A well-preserved Iron Age village with a stunning fogou, an underground chamber whose purpose is unclear.
Lying on the south west slope of Caer Brane, this courtyard house settlement of the Iron Age and Romano-British periods was occupied from about 500 BC to AD 400.
It is especially noted for its well-preserved souterrain or fogou which leads to a beautiful corbelled inner chamber. Like its larger contemporary village not far away at Chysauster (English Heritage), Carn Euny consists of a number of “courtyard houses” of a type unique to West Cornwall. Rooms, huts, workshops and stables are built around a central courtyard, with a substantial doorway leading from the courtyard to the lanes and “streets” of the village.
The walls, up to a metre high in places, are well-preserved; only the wooden, thatch and turf elements of the houses have gone, leaving it relatively easy to stand in the heart of the village and reconstruct what it must have looked like 2000 years ago.
If the houses at Carn Euny are less impressive than those of other “courtyard villages” in West Cornwall, the same cannot be said of the stunning fogou in the heart of the village. A huge underground chamber with a side “beehive” room and creep passage leading off, this impressive structure was built by the Iron Age inhabitants of this village using a “cut and cover” method: dig a trench, line it with stones and cover it with huge slabs of granite.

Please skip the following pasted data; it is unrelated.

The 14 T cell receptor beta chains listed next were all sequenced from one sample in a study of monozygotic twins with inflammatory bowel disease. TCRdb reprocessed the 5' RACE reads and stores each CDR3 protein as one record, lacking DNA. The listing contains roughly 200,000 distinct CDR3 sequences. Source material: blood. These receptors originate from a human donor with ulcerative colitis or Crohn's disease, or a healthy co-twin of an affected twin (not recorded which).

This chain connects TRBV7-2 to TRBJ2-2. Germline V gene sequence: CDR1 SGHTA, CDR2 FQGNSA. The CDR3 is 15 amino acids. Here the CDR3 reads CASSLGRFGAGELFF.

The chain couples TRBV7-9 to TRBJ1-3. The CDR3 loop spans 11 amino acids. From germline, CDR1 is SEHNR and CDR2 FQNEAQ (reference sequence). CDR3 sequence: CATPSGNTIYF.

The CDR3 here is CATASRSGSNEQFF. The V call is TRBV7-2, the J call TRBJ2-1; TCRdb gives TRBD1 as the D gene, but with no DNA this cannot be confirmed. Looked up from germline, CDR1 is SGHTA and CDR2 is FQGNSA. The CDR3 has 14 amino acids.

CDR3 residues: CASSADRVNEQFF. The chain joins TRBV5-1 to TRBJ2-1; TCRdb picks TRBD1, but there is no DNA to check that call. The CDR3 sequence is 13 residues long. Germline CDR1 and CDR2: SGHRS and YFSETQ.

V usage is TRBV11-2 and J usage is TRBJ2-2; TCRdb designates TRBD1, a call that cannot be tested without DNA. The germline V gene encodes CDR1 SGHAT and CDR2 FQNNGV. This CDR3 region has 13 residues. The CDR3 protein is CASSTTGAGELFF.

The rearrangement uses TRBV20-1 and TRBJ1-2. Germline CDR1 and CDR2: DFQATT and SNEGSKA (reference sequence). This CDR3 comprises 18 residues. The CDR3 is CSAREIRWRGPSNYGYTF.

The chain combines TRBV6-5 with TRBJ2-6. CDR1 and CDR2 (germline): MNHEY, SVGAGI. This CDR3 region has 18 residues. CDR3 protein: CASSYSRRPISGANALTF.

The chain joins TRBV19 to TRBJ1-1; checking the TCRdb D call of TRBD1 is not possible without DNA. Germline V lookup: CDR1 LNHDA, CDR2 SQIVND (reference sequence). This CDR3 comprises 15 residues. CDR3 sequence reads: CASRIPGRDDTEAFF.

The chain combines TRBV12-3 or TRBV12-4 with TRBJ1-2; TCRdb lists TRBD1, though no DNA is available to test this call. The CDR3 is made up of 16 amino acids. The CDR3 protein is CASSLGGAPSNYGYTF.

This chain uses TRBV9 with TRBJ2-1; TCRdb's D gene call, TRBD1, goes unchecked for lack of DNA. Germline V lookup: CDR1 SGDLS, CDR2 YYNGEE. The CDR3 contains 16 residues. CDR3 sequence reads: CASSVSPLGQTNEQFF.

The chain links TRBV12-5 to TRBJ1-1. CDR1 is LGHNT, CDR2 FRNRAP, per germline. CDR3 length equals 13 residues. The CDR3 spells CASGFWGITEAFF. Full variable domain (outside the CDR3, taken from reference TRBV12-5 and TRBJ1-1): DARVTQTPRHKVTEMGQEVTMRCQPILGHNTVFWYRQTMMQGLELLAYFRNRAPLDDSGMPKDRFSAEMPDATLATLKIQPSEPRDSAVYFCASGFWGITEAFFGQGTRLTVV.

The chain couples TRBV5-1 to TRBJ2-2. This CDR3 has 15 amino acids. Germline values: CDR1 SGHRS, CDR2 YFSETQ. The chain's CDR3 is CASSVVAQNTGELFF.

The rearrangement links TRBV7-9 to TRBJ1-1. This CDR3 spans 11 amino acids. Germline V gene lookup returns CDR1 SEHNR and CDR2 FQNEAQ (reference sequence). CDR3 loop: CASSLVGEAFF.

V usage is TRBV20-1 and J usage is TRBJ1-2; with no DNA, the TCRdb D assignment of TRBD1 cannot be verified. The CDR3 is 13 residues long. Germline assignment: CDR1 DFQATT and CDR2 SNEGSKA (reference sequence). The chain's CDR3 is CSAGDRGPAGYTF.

Fogous (souterrains in Ireland and Brittany) only exist on the British mainland west of the River Fal. What they were used for remains a mystery and source of heated discussion between archaeologists and historians. Theories put forward include food stores, refuges, charnel houses, ceremonial and religious functions. One of the thrills of visiting the site is to stand in the fogou and speculate about why it was built.
This site is managed by Cornwall Heritage Trust on behalf of English Heritage.